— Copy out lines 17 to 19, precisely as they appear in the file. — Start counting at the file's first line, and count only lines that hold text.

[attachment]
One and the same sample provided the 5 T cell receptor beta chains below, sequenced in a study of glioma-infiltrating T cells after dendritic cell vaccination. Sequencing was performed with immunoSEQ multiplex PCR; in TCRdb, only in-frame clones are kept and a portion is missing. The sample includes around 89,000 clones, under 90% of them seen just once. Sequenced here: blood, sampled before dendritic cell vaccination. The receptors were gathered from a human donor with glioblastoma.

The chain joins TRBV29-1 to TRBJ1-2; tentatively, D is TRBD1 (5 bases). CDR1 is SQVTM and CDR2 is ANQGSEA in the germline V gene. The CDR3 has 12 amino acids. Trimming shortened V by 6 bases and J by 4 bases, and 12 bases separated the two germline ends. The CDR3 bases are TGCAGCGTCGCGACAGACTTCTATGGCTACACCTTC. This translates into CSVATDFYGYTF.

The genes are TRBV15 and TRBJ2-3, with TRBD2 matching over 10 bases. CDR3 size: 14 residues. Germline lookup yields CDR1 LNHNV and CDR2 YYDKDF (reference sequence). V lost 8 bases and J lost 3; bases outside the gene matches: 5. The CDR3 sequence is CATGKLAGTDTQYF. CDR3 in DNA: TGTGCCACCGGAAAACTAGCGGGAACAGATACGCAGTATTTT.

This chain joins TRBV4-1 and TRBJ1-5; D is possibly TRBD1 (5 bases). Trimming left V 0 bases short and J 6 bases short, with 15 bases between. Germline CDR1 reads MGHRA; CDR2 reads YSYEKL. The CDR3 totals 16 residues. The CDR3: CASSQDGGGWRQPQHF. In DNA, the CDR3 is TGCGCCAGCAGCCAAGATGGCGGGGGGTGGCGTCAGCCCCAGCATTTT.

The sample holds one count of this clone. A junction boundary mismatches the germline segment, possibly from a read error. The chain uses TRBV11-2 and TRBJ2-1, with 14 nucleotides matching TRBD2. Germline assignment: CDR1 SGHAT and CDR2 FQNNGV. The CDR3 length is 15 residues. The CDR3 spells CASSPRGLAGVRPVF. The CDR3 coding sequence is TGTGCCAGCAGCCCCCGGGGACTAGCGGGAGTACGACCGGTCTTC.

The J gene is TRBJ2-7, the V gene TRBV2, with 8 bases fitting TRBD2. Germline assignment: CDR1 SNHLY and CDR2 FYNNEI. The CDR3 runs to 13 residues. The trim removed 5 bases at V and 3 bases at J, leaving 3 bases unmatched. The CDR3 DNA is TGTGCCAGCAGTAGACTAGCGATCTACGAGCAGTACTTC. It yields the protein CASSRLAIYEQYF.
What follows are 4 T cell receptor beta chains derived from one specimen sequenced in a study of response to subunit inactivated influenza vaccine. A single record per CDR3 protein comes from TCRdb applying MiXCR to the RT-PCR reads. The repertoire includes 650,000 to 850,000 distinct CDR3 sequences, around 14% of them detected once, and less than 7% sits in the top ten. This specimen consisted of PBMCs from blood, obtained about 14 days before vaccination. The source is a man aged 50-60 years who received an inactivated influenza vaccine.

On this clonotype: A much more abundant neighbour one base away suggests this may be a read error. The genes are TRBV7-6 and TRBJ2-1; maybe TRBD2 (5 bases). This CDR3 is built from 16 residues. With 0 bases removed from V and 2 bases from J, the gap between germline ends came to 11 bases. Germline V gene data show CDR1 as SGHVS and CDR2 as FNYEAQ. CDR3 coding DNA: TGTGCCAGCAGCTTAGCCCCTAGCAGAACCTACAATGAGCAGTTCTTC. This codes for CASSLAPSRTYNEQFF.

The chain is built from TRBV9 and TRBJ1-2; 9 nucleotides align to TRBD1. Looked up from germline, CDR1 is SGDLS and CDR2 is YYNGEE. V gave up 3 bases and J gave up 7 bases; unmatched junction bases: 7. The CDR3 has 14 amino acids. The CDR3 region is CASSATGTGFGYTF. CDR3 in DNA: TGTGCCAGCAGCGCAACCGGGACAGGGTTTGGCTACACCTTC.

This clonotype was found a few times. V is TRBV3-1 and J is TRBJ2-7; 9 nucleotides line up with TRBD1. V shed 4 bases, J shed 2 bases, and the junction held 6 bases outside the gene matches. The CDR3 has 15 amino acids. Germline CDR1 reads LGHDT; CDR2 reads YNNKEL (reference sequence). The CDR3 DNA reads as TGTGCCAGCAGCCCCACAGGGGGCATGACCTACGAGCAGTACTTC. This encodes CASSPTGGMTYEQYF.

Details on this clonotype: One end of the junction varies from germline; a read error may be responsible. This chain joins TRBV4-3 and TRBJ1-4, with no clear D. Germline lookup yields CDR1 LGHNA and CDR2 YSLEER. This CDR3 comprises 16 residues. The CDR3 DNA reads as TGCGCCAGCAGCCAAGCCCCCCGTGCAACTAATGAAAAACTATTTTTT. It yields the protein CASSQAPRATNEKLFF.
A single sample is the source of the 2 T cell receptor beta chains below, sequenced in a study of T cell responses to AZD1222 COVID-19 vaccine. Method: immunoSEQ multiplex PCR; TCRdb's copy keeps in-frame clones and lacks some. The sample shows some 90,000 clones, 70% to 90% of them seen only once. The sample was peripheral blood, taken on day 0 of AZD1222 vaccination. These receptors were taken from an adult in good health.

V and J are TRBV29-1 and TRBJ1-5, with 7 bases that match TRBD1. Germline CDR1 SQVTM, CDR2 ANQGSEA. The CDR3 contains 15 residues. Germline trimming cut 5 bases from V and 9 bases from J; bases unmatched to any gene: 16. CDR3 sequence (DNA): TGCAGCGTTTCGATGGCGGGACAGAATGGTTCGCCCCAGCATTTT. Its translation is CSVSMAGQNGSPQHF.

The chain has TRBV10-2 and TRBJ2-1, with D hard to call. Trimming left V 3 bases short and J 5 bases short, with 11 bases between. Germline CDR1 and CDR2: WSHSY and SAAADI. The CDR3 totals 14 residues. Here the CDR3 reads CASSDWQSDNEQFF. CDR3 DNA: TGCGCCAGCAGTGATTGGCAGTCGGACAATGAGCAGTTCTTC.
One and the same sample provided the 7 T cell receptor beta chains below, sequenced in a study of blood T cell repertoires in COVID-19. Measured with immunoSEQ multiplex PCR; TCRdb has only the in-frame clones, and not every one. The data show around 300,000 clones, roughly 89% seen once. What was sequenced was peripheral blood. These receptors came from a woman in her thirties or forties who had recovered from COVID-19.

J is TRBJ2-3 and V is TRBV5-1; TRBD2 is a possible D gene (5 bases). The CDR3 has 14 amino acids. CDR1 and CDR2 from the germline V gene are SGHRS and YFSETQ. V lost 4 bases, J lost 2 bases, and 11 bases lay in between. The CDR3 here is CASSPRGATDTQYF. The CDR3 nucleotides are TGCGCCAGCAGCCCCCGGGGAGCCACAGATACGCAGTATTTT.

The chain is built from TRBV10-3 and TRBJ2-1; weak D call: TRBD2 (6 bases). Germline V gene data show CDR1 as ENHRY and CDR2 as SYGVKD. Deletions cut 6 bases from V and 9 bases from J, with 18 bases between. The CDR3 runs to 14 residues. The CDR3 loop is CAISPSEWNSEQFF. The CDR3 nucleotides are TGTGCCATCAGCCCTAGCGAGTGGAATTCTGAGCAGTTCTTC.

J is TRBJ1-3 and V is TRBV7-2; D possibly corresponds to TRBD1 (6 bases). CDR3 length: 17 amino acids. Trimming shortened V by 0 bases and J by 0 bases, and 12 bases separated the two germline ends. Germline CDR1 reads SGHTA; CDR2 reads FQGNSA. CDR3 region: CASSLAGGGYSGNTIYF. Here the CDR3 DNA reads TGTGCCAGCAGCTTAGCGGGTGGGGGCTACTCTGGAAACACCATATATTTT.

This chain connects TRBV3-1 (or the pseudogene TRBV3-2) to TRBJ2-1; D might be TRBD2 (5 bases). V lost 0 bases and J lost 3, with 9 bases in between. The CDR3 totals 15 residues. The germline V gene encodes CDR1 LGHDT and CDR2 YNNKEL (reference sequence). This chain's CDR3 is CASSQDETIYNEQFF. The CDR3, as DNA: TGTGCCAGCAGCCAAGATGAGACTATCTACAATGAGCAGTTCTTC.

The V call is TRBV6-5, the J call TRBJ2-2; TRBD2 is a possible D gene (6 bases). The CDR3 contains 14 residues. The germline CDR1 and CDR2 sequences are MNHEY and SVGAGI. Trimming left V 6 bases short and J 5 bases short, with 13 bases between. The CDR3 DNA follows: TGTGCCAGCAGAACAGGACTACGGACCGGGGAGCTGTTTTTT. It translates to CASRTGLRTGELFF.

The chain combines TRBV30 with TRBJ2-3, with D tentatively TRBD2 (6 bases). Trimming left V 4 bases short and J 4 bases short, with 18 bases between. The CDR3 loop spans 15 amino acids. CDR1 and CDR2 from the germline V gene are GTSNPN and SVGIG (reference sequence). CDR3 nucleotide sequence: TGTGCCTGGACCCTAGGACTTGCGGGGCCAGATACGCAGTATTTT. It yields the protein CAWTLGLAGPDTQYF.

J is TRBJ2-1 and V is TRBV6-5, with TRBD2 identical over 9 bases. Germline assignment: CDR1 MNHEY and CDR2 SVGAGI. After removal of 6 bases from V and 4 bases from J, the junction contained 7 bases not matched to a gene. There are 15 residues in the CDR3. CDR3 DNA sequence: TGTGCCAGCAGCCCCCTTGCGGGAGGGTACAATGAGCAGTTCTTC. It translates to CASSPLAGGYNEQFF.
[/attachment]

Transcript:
The chain is built from TRBV10-3 and TRBJ2-1; weak D call: TRBD2 (6 bases). Germline V gene data show CDR1 as ENHRY and CDR2 as SYGVKD. Deletions cut 6 bases from V and 9 bases from J, with 18 bases between. The CDR3 runs to 14 residues. The CDR3 loop is CAISPSEWNSEQFF. The CDR3 nucleotides are TGTGCCATCAGCCCTAGCGAGTGGAATTCTGAGCAGTTCTTC.

J is TRBJ1-3 and V is TRBV7-2; D possibly corresponds to TRBD1 (6 bases). CDR3 length: 17 amino acids. Trimming shortened V by 0 bases and J by 0 bases, and 12 bases separated the two germline ends. Germline CDR1 reads SGHTA; CDR2 reads FQGNSA. CDR3 region: CASSLAGGGYSGNTIYF. Here the CDR3 DNA reads TGTGCCAGCAGCTTAGCGGGTGGGGGCTACTCTGGAAACACCATATATTTT.

This chain connects TRBV3-1 (or the pseudogene TRBV3-2) to TRBJ2-1; D might be TRBD2 (5 bases). V lost 0 bases and J lost 3, with 9 bases in between. The CDR3 totals 15 residues. The germline V gene encodes CDR1 LGHDT and CDR2 YNNKEL (reference sequence). This chain's CDR3 is CASSQDETIYNEQFF. The CDR3, as DNA: TGTGCCAGCAGCCAAGATGAGACTATCTACAATGAGCAGTTCTTC.